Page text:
Dysdiadochokinesia is a feature of cerebellar ataxia (a group of disorders that affect co-ordination, balance and speech) and is often the result of lesions to the cerebellum. It is checked physically by asking the patient to do various things (for example, to tap the palm of one hand with the fingers of the other, then rapidly turn over the fingers and tap the palm with the back of them, repeatedly). There are also tests for the legs. (These tests were conducted with me but I have absolutely no memory of them. Apparently, I was fine on the right side but my left arm, hand and leg movements were all over the place). When testing for dysdiadochokinesia for speech, the patient is asked to repeat syllables such as /pə/, /tə/, and /kə/. Any variations, excessive loudness and irregular noises are signs of speech dysdiadochokinesia. My eldest son was with me when I had this type of test carried out. I was in ICU recovering from the brain surgery. (I must stress that I don’t remember this at all). Apparently, the speech therapist asked me to make these various sounds:
“Very good, say ta”.
“Excellent. Say ka”.
“Well done. Now say oo”.
“Oooo mama mia let me go, Beelzebub has a devil put aside for meeee”.
Yep, I burst into ‘Bohemian Rhapsody’, the full baritone part. What on Earth was going through my mind?? (I blame the meds. Obviously as high as a kite!). Shortly after this, I was moved from intensive care into one of the Neurosurgery Wards. I guess they like to keep it quiet in ICU. Some nutter bellowing out an off-key BoRap isn’t conducive to recovery in critically ill patients, apparently . . .
Nystagmus is a condition of involuntary eye movement, that may result in reduced or limited vision. Due to the movement of the eyes, it is often called "dancing eyes". This condition was to worsen, so that after my brain surgery, I had double vision (both horizontally AND vertically) as well as nystagmus. Combined with my short-sightedness, it meant I could hardly see and could only read with one eye shut. After 5 minutes of this, I would be exhausted. The ophthalmologist gave me a patch to wear over one eye when reading, rather than trying to keep one eye shut. For some obscure reason, this caused my wife to double up with laughter. Personally, I think a black eye patch must be quite an attractive thing to see on someone. I suspect I had quite a few admirers amongst the nursing staff. Yep, I reckon that ol’ eye patch turned me into a bit of a babe magnet. I don’t see what’s funny about it at all . . . . I also had plastic prisms fitted to my spectacles which were changed every couple of months (or so) as my eyesight gradually returned to normal, but this took about a year or more. For several months, there wasn’t much I could do. Watching TV was pointless, I couldn’t see anything. Reading was in 5 minute bursts with the patch over the opposite eye. (“Oh look, it’s a pirate trying to read”).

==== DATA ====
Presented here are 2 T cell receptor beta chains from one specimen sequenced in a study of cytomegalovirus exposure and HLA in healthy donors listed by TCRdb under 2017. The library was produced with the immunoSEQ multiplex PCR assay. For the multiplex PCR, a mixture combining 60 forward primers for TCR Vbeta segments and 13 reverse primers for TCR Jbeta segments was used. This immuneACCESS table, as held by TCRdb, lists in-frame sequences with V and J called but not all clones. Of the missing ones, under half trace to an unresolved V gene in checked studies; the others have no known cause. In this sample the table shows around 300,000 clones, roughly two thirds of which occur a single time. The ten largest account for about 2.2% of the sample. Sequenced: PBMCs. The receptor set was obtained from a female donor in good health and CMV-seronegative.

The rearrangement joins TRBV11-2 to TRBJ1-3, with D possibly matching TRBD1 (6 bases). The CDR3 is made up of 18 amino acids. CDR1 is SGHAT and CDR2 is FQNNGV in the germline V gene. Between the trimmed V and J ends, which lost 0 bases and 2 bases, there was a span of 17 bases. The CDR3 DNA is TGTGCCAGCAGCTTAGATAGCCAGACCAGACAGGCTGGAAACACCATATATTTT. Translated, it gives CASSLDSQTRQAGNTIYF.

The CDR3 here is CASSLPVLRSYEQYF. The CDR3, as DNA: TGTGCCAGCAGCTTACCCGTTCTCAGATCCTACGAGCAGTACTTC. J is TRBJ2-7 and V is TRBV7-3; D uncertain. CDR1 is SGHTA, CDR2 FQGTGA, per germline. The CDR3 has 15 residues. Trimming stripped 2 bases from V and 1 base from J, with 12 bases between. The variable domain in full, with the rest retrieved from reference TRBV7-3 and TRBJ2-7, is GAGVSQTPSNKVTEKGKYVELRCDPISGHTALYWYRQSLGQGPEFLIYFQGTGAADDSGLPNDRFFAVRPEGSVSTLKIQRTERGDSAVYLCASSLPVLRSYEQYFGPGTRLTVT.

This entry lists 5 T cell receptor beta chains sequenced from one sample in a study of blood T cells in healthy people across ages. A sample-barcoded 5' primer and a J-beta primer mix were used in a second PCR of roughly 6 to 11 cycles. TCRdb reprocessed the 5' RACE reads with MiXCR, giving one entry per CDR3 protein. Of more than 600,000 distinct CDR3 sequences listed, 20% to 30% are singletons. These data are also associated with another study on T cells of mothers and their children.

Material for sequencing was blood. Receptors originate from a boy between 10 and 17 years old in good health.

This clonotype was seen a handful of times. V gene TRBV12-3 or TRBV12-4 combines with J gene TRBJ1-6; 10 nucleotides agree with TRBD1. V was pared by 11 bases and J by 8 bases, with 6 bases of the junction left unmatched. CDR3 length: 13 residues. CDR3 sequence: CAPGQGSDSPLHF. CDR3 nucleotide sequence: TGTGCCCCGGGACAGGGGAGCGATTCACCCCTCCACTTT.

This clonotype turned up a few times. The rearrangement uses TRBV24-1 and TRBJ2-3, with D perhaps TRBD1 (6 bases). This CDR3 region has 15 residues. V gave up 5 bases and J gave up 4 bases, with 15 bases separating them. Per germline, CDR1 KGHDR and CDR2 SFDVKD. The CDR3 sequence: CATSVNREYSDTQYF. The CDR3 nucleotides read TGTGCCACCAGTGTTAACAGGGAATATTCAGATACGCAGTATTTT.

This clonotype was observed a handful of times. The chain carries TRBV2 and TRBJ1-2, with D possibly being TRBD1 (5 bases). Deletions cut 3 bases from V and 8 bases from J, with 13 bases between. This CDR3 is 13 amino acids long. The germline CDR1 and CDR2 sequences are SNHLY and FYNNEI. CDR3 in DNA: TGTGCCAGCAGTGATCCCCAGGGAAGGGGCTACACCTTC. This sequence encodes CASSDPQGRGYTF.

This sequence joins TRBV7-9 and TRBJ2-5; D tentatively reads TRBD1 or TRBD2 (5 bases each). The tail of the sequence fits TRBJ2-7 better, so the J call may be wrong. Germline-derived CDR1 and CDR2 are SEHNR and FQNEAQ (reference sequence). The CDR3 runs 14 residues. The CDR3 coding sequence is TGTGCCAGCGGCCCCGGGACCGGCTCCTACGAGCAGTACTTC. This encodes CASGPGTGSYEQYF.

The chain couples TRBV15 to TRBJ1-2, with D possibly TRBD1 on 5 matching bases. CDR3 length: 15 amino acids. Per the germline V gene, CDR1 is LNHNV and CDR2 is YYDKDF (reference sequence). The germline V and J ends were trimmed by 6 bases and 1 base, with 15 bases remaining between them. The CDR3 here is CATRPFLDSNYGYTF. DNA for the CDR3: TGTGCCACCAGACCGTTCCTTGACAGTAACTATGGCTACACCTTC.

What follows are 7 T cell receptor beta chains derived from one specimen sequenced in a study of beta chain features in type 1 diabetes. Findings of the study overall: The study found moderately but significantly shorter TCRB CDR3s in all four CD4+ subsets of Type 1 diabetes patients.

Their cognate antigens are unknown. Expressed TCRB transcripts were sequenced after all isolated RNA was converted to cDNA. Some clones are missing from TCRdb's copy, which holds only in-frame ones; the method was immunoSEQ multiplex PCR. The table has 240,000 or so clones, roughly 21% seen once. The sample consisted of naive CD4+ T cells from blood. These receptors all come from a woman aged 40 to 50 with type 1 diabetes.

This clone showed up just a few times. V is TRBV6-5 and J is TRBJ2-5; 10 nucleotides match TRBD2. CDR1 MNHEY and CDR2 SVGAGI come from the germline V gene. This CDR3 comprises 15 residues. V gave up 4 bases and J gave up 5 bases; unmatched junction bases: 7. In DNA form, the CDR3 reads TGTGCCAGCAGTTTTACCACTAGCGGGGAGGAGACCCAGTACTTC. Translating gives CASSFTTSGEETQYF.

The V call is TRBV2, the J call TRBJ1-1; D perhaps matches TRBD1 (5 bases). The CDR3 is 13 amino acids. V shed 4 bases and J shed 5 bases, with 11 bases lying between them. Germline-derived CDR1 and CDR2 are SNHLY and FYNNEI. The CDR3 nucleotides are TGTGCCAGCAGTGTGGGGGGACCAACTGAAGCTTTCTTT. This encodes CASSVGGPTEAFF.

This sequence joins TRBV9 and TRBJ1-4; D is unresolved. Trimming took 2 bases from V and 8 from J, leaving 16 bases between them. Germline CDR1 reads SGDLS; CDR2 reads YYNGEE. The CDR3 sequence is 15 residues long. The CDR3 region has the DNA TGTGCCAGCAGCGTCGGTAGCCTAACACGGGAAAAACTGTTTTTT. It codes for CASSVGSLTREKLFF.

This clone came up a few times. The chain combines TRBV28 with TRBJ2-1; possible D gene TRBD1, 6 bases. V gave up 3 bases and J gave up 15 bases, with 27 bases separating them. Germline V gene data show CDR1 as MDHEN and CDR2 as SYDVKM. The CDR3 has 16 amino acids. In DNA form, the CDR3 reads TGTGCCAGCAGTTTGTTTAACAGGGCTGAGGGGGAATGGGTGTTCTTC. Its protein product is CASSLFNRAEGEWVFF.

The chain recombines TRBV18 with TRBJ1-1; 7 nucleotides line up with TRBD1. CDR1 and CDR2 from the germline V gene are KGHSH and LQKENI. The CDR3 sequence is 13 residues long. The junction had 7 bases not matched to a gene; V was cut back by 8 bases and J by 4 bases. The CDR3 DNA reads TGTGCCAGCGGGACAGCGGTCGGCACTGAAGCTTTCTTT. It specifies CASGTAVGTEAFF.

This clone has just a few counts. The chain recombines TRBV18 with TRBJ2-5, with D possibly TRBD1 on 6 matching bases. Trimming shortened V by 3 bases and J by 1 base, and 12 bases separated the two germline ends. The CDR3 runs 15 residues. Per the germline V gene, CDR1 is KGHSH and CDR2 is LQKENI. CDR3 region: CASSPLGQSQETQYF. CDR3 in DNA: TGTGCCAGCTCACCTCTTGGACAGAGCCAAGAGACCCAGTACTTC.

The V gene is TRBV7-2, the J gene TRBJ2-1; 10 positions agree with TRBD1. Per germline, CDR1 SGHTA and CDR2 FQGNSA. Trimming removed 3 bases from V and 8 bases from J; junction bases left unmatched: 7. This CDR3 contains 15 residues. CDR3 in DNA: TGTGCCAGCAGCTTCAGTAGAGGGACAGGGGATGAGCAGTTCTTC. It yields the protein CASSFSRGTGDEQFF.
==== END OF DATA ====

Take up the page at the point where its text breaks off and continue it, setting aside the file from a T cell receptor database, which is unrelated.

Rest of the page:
Looking back, nearly four years on, I didn’t realise at the time that I was in such a bad way. However, I was still breathing! Please, please do research into your particular situation. It’s a tough, emotional journey – many people don’t want to go there – but it’s amazing what you learn. It’s your life, your brain, your responsibility.
Until next time,
“This is the world we live in, and these are the hands we’re given”